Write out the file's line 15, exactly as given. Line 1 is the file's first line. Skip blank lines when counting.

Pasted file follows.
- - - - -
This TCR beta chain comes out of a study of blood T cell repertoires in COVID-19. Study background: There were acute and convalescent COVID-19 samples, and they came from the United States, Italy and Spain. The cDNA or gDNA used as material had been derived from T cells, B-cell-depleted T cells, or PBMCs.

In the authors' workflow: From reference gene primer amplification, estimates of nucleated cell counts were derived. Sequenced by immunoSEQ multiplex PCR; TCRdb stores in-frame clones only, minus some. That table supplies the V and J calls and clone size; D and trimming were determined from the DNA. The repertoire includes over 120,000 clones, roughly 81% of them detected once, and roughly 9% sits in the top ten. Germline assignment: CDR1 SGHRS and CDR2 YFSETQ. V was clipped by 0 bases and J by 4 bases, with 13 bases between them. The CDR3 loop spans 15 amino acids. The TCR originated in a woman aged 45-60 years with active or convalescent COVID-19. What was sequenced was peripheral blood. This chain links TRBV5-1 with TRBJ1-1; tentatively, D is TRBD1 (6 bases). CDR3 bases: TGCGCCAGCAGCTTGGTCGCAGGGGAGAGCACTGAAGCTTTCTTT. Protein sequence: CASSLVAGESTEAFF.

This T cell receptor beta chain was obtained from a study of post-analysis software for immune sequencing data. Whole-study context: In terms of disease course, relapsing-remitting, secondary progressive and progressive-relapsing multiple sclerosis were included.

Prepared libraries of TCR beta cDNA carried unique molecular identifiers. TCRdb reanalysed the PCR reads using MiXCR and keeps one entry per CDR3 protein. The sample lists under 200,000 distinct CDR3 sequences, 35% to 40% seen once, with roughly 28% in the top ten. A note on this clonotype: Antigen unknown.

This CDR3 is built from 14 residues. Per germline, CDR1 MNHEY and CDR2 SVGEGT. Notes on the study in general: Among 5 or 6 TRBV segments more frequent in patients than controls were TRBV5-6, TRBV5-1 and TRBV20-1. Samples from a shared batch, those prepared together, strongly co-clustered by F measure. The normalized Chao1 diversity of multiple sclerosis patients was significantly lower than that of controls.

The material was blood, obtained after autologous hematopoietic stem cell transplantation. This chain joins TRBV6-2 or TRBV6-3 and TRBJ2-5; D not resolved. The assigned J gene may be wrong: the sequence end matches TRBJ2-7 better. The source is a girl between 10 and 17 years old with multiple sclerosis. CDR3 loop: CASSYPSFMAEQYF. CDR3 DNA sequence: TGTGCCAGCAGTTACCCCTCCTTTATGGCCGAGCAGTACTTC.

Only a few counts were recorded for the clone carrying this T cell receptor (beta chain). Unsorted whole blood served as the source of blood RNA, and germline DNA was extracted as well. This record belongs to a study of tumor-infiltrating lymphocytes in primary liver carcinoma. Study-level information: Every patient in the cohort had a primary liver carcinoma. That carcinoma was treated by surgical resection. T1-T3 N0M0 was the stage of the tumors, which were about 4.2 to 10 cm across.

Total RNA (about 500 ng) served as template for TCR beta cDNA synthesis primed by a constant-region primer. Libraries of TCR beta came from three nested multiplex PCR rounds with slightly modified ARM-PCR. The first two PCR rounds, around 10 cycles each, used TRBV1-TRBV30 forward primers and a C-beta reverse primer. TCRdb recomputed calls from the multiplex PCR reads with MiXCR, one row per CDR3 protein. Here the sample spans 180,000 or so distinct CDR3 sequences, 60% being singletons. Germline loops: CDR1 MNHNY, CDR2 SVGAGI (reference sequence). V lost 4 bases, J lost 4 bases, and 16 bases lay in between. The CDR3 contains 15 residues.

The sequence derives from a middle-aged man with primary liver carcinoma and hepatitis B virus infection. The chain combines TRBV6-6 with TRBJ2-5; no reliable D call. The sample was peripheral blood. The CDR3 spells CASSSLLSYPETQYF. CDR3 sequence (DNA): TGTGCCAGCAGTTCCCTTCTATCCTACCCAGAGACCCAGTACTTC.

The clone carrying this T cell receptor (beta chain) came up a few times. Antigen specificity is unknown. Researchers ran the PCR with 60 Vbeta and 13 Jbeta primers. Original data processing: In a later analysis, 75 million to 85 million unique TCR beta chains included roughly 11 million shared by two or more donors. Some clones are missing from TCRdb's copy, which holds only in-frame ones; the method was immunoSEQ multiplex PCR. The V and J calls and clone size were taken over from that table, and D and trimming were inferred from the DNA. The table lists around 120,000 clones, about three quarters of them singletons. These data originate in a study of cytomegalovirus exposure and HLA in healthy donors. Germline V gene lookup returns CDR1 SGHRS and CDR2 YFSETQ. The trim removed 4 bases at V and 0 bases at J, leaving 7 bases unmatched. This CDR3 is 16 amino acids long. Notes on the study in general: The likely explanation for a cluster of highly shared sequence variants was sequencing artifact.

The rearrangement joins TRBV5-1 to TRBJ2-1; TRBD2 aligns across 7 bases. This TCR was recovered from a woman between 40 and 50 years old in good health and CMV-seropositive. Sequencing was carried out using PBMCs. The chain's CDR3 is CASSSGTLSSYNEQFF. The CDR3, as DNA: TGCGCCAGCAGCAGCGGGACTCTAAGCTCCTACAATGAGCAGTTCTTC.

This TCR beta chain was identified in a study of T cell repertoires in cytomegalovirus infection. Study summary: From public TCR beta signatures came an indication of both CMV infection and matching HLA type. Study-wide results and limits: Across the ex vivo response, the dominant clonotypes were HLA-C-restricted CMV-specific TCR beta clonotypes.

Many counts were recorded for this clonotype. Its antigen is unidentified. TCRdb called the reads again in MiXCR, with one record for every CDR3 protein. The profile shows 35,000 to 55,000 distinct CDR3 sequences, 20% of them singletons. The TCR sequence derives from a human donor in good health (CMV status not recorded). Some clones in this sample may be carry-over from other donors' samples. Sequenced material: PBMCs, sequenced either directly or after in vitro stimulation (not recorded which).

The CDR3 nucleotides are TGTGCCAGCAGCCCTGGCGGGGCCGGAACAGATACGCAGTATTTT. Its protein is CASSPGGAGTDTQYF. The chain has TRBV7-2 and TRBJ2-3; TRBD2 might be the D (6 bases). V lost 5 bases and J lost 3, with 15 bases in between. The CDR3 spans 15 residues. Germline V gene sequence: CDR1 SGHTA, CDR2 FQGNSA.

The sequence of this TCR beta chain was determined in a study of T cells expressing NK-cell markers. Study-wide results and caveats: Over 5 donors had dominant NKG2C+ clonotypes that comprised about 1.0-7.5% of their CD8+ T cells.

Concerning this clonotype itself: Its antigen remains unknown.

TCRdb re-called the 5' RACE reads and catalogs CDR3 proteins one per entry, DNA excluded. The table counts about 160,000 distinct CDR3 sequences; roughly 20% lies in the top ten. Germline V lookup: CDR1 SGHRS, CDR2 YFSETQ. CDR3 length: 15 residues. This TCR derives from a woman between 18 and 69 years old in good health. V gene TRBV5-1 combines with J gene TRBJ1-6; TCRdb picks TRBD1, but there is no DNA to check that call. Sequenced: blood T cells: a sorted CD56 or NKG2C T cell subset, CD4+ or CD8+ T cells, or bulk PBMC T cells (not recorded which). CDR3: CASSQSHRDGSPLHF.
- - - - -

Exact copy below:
The sequence of this TCR beta chain was determined in a study of T cells expressing NK-cell markers. Study-wide results and caveats: Over 5 donors had dominant NKG2C+ clonotypes that comprised about 1.0-7.5% of their CD8+ T cells.